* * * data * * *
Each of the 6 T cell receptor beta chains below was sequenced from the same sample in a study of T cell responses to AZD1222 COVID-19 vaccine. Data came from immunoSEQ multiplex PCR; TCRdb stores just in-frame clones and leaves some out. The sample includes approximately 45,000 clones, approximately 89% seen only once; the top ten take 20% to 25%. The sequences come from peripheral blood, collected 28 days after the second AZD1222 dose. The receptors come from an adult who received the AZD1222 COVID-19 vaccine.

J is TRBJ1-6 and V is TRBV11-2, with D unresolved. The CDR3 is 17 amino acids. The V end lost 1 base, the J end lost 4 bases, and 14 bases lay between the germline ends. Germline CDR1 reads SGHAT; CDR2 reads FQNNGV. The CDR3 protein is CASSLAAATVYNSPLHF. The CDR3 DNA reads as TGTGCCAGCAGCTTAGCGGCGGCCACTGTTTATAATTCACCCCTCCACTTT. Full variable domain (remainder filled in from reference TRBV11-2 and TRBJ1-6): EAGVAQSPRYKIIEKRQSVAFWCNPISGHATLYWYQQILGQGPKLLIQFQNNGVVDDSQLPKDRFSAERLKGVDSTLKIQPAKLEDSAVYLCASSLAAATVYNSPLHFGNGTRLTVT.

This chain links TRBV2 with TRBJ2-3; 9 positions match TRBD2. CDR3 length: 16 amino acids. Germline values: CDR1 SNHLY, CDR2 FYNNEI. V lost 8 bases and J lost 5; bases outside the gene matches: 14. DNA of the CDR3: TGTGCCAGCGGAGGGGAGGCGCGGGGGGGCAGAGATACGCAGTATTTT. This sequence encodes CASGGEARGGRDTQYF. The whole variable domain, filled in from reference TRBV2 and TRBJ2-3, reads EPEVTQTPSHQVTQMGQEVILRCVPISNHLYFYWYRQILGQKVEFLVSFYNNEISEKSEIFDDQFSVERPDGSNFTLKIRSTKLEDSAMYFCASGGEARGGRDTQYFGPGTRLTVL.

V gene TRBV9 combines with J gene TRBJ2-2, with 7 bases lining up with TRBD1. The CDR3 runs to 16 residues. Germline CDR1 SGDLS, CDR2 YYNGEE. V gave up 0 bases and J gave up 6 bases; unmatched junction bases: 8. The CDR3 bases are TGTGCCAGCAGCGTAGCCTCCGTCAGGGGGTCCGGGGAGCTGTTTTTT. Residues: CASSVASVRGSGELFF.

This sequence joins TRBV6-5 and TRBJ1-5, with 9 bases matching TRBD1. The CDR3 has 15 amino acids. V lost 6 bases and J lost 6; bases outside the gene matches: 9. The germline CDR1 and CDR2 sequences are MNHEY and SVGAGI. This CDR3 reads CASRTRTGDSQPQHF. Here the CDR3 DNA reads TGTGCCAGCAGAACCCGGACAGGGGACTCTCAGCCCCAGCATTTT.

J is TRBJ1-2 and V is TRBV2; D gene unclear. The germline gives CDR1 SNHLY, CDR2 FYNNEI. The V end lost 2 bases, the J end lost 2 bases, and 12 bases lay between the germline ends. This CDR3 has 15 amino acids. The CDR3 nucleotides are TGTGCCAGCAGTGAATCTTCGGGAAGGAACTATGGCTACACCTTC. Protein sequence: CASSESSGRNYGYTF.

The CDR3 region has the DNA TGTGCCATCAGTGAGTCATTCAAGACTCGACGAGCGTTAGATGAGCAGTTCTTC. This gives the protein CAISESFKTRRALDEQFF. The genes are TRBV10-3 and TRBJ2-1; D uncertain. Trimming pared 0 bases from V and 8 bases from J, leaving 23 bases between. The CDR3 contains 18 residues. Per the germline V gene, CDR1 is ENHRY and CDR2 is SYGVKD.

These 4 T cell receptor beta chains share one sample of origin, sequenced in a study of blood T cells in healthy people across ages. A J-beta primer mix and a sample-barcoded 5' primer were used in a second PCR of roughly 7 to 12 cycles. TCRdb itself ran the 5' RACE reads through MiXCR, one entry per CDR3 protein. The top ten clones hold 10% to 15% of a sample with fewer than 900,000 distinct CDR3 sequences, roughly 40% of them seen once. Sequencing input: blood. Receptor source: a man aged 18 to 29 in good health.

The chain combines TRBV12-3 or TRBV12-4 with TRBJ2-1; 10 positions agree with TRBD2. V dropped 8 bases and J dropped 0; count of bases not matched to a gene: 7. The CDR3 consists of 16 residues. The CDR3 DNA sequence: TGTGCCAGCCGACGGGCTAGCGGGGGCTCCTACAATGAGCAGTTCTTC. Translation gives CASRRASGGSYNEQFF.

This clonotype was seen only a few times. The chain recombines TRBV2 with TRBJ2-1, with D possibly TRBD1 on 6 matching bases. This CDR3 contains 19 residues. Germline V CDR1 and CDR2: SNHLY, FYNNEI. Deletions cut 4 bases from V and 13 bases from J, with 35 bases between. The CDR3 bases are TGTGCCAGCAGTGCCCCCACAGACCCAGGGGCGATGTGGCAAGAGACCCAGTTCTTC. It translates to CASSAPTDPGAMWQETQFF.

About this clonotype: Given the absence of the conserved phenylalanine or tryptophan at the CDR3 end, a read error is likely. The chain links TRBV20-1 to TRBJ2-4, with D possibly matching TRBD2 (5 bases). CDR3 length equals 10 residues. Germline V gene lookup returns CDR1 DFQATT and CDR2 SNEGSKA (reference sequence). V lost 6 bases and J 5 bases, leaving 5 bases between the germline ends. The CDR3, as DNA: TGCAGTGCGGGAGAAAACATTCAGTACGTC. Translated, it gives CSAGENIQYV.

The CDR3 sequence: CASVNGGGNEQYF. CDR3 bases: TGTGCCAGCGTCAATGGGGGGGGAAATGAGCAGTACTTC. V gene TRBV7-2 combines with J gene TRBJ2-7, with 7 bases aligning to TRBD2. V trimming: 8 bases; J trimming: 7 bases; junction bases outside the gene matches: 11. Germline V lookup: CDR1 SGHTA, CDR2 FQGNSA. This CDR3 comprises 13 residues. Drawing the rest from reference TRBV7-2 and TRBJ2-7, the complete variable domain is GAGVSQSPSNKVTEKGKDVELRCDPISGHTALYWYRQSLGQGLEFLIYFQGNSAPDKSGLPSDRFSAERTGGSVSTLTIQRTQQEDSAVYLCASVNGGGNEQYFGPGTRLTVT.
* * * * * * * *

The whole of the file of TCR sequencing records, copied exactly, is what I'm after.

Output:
Each of the 6 T cell receptor beta chains below was sequenced from the same sample in a study of T cell responses to AZD1222 COVID-19 vaccine. Data came from immunoSEQ multiplex PCR; TCRdb stores just in-frame clones and leaves some out. The sample includes approximately 45,000 clones, approximately 89% seen only once; the top ten take 20% to 25%. The sequences come from peripheral blood, collected 28 days after the second AZD1222 dose. The receptors come from an adult who received the AZD1222 COVID-19 vaccine.

J is TRBJ1-6 and V is TRBV11-2, with D unresolved. The CDR3 is 17 amino acids. The V end lost 1 base, the J end lost 4 bases, and 14 bases lay between the germline ends. Germline CDR1 reads SGHAT; CDR2 reads FQNNGV. The CDR3 protein is CASSLAAATVYNSPLHF. The CDR3 DNA reads as TGTGCCAGCAGCTTAGCGGCGGCCACTGTTTATAATTCACCCCTCCACTTT. Full variable domain (remainder filled in from reference TRBV11-2 and TRBJ1-6): EAGVAQSPRYKIIEKRQSVAFWCNPISGHATLYWYQQILGQGPKLLIQFQNNGVVDDSQLPKDRFSAERLKGVDSTLKIQPAKLEDSAVYLCASSLAAATVYNSPLHFGNGTRLTVT.

This chain links TRBV2 with TRBJ2-3; 9 positions match TRBD2. CDR3 length: 16 amino acids. Germline values: CDR1 SNHLY, CDR2 FYNNEI. V lost 8 bases and J lost 5; bases outside the gene matches: 14. DNA of the CDR3: TGTGCCAGCGGAGGGGAGGCGCGGGGGGGCAGAGATACGCAGTATTTT. This sequence encodes CASGGEARGGRDTQYF. The whole variable domain, filled in from reference TRBV2 and TRBJ2-3, reads EPEVTQTPSHQVTQMGQEVILRCVPISNHLYFYWYRQILGQKVEFLVSFYNNEISEKSEIFDDQFSVERPDGSNFTLKIRSTKLEDSAMYFCASGGEARGGRDTQYFGPGTRLTVL.

V gene TRBV9 combines with J gene TRBJ2-2, with 7 bases lining up with TRBD1. The CDR3 runs to 16 residues. Germline CDR1 SGDLS, CDR2 YYNGEE. V gave up 0 bases and J gave up 6 bases; unmatched junction bases: 8. The CDR3 bases are TGTGCCAGCAGCGTAGCCTCCGTCAGGGGGTCCGGGGAGCTGTTTTTT. Residues: CASSVASVRGSGELFF.

This sequence joins TRBV6-5 and TRBJ1-5, with 9 bases matching TRBD1. The CDR3 has 15 amino acids. V lost 6 bases and J lost 6; bases outside the gene matches: 9. The germline CDR1 and CDR2 sequences are MNHEY and SVGAGI. This CDR3 reads CASRTRTGDSQPQHF. Here the CDR3 DNA reads TGTGCCAGCAGAACCCGGACAGGGGACTCTCAGCCCCAGCATTTT.

J is TRBJ1-2 and V is TRBV2; D gene unclear. The germline gives CDR1 SNHLY, CDR2 FYNNEI. The V end lost 2 bases, the J end lost 2 bases, and 12 bases lay between the germline ends. This CDR3 has 15 amino acids. The CDR3 nucleotides are TGTGCCAGCAGTGAATCTTCGGGAAGGAACTATGGCTACACCTTC. Protein sequence: CASSESSGRNYGYTF.

The CDR3 region has the DNA TGTGCCATCAGTGAGTCATTCAAGACTCGACGAGCGTTAGATGAGCAGTTCTTC. This gives the protein CAISESFKTRRALDEQFF. The genes are TRBV10-3 and TRBJ2-1; D uncertain. Trimming pared 0 bases from V and 8 bases from J, leaving 23 bases between. The CDR3 contains 18 residues. Per the germline V gene, CDR1 is ENHRY and CDR2 is SYGVKD.

These 4 T cell receptor beta chains share one sample of origin, sequenced in a study of blood T cells in healthy people across ages. A J-beta primer mix and a sample-barcoded 5' primer were used in a second PCR of roughly 7 to 12 cycles. TCRdb itself ran the 5' RACE reads through MiXCR, one entry per CDR3 protein. The top ten clones hold 10% to 15% of a sample with fewer than 900,000 distinct CDR3 sequences, roughly 40% of them seen once. Sequencing input: blood. Receptor source: a man aged 18 to 29 in good health.

The chain combines TRBV12-3 or TRBV12-4 with TRBJ2-1; 10 positions agree with TRBD2. V dropped 8 bases and J dropped 0; count of bases not matched to a gene: 7. The CDR3 consists of 16 residues. The CDR3 DNA sequence: TGTGCCAGCCGACGGGCTAGCGGGGGCTCCTACAATGAGCAGTTCTTC. Translation gives CASRRASGGSYNEQFF.

This clonotype was seen only a few times. The chain recombines TRBV2 with TRBJ2-1, with D possibly TRBD1 on 6 matching bases. This CDR3 contains 19 residues. Germline V CDR1 and CDR2: SNHLY, FYNNEI. Deletions cut 4 bases from V and 13 bases from J, with 35 bases between. The CDR3 bases are TGTGCCAGCAGTGCCCCCACAGACCCAGGGGCGATGTGGCAAGAGACCCAGTTCTTC. It translates to CASSAPTDPGAMWQETQFF.

About this clonotype: Given the absence of the conserved phenylalanine or tryptophan at the CDR3 end, a read error is likely. The chain links TRBV20-1 to TRBJ2-4, with D possibly matching TRBD2 (5 bases). CDR3 length equals 10 residues. Germline V gene lookup returns CDR1 DFQATT and CDR2 SNEGSKA (reference sequence). V lost 6 bases and J 5 bases, leaving 5 bases between the germline ends. The CDR3, as DNA: TGCAGTGCGGGAGAAAACATTCAGTACGTC. Translated, it gives CSAGENIQYV.

The CDR3 sequence: CASVNGGGNEQYF. CDR3 bases: TGTGCCAGCGTCAATGGGGGGGGAAATGAGCAGTACTTC. V gene TRBV7-2 combines with J gene TRBJ2-7, with 7 bases aligning to TRBD2. V trimming: 8 bases; J trimming: 7 bases; junction bases outside the gene matches: 11. Germline V lookup: CDR1 SGHTA, CDR2 FQGNSA. This CDR3 comprises 13 residues. Drawing the rest from reference TRBV7-2 and TRBJ2-7, the complete variable domain is GAGVSQSPSNKVTEKGKDVELRCDPISGHTALYWYRQSLGQGLEFLIYFQGNSAPDKSGLPSDRFSAERTGGSVSTLTIQRTQQEDSAVYLCASVNGGGNEQYFGPGTRLTVT.